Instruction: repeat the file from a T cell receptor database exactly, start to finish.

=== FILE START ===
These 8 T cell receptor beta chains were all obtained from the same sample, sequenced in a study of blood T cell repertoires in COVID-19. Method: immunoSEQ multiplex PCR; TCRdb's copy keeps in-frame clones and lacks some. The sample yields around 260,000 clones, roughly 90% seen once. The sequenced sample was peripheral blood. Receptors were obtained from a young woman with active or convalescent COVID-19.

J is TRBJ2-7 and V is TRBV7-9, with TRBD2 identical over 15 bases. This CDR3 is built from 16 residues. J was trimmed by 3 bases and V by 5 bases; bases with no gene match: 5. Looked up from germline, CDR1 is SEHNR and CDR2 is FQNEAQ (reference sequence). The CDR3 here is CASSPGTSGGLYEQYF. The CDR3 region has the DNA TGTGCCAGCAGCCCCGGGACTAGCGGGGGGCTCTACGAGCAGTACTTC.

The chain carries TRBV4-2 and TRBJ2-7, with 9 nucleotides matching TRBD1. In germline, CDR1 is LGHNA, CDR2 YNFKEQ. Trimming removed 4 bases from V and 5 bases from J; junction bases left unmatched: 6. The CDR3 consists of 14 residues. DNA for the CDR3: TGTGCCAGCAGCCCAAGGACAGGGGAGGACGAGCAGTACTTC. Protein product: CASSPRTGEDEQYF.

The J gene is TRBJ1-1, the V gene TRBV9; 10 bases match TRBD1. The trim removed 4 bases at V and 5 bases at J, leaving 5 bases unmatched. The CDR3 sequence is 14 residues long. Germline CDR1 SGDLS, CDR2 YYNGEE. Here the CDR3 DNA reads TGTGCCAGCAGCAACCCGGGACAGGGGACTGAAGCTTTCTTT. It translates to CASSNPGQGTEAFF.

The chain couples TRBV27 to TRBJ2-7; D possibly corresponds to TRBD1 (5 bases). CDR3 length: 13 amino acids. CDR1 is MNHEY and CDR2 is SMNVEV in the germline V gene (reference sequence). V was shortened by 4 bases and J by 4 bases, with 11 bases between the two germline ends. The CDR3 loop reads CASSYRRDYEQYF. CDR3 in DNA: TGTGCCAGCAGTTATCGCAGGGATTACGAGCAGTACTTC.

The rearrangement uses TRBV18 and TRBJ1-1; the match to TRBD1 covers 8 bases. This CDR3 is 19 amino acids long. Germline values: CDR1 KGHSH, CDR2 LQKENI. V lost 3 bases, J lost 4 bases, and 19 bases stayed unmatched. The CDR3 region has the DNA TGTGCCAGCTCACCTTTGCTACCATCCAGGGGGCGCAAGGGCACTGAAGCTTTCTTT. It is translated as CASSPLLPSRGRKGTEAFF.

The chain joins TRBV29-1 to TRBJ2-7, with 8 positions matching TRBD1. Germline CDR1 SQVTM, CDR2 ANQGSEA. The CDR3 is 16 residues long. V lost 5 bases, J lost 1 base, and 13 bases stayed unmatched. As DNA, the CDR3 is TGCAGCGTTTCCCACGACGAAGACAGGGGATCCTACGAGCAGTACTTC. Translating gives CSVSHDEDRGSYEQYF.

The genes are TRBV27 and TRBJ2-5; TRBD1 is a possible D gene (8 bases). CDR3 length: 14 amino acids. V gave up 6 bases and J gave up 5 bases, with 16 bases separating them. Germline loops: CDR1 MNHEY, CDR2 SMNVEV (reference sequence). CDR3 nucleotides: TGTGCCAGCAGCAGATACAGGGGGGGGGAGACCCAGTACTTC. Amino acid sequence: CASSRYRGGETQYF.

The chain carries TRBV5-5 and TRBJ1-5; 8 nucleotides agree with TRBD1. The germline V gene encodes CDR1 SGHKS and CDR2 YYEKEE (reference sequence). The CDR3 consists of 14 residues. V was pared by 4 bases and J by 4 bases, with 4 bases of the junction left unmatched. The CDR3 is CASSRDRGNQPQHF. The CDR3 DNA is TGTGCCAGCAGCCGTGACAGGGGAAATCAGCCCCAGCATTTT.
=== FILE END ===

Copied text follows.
These 8 T cell receptor beta chains were all obtained from the same sample, sequenced in a study of blood T cell repertoires in COVID-19. Method: immunoSEQ multiplex PCR; TCRdb's copy keeps in-frame clones and lacks some. The sample yields around 260,000 clones, roughly 90% seen once. The sequenced sample was peripheral blood. Receptors were obtained from a young woman with active or convalescent COVID-19.

J is TRBJ2-7 and V is TRBV7-9, with TRBD2 identical over 15 bases. This CDR3 is built from 16 residues. J was trimmed by 3 bases and V by 5 bases; bases with no gene match: 5. Looked up from germline, CDR1 is SEHNR and CDR2 is FQNEAQ (reference sequence). The CDR3 here is CASSPGTSGGLYEQYF. The CDR3 region has the DNA TGTGCCAGCAGCCCCGGGACTAGCGGGGGGCTCTACGAGCAGTACTTC.

The chain carries TRBV4-2 and TRBJ2-7, with 9 nucleotides matching TRBD1. In germline, CDR1 is LGHNA, CDR2 YNFKEQ. Trimming removed 4 bases from V and 5 bases from J; junction bases left unmatched: 6. The CDR3 consists of 14 residues. DNA for the CDR3: TGTGCCAGCAGCCCAAGGACAGGGGAGGACGAGCAGTACTTC. Protein product: CASSPRTGEDEQYF.

The J gene is TRBJ1-1, the V gene TRBV9; 10 bases match TRBD1. The trim removed 4 bases at V and 5 bases at J, leaving 5 bases unmatched. The CDR3 sequence is 14 residues long. Germline CDR1 SGDLS, CDR2 YYNGEE. Here the CDR3 DNA reads TGTGCCAGCAGCAACCCGGGACAGGGGACTGAAGCTTTCTTT. It translates to CASSNPGQGTEAFF.

The chain couples TRBV27 to TRBJ2-7; D possibly corresponds to TRBD1 (5 bases). CDR3 length: 13 amino acids. CDR1 is MNHEY and CDR2 is SMNVEV in the germline V gene (reference sequence). V was shortened by 4 bases and J by 4 bases, with 11 bases between the two germline ends. The CDR3 loop reads CASSYRRDYEQYF. CDR3 in DNA: TGTGCCAGCAGTTATCGCAGGGATTACGAGCAGTACTTC.

The rearrangement uses TRBV18 and TRBJ1-1; the match to TRBD1 covers 8 bases. This CDR3 is 19 amino acids long. Germline values: CDR1 KGHSH, CDR2 LQKENI. V lost 3 bases, J lost 4 bases, and 19 bases stayed unmatched. The CDR3 region has the DNA TGTGCCAGCTCACCTTTGCTACCATCCAGGGGGCGCAAGGGCACTGAAGCTTTCTTT. It is translated as CASSPLLPSRGRKGTEAFF.

The chain joins TRBV29-1 to TRBJ2-7, with 8 positions matching TRBD1. Germline CDR1 SQVTM, CDR2 ANQGSEA. The CDR3 is 16 residues long. V lost 5 bases, J lost 1 base, and 13 bases stayed unmatched. As DNA, the CDR3 is TGCAGCGTTTCCCACGACGAAGACAGGGGATCCTACGAGCAGTACTTC. Translating gives CSVSHDEDRGSYEQYF.

The genes are TRBV27 and TRBJ2-5; TRBD1 is a possible D gene (8 bases). CDR3 length: 14 amino acids. V gave up 6 bases and J gave up 5 bases, with 16 bases separating them. Germline loops: CDR1 MNHEY, CDR2 SMNVEV (reference sequence). CDR3 nucleotides: TGTGCCAGCAGCAGATACAGGGGGGGGGAGACCCAGTACTTC. Amino acid sequence: CASSRYRGGETQYF.

The chain carries TRBV5-5 and TRBJ1-5; 8 nucleotides agree with TRBD1. The germline V gene encodes CDR1 SGHKS and CDR2 YYEKEE (reference sequence). The CDR3 consists of 14 residues. V was pared by 4 bases and J by 4 bases, with 4 bases of the junction left unmatched. The CDR3 is CASSRDRGNQPQHF. The CDR3 DNA is TGTGCCAGCAGCCGTGACAGGGGAAATCAGCCCCAGCATTTT.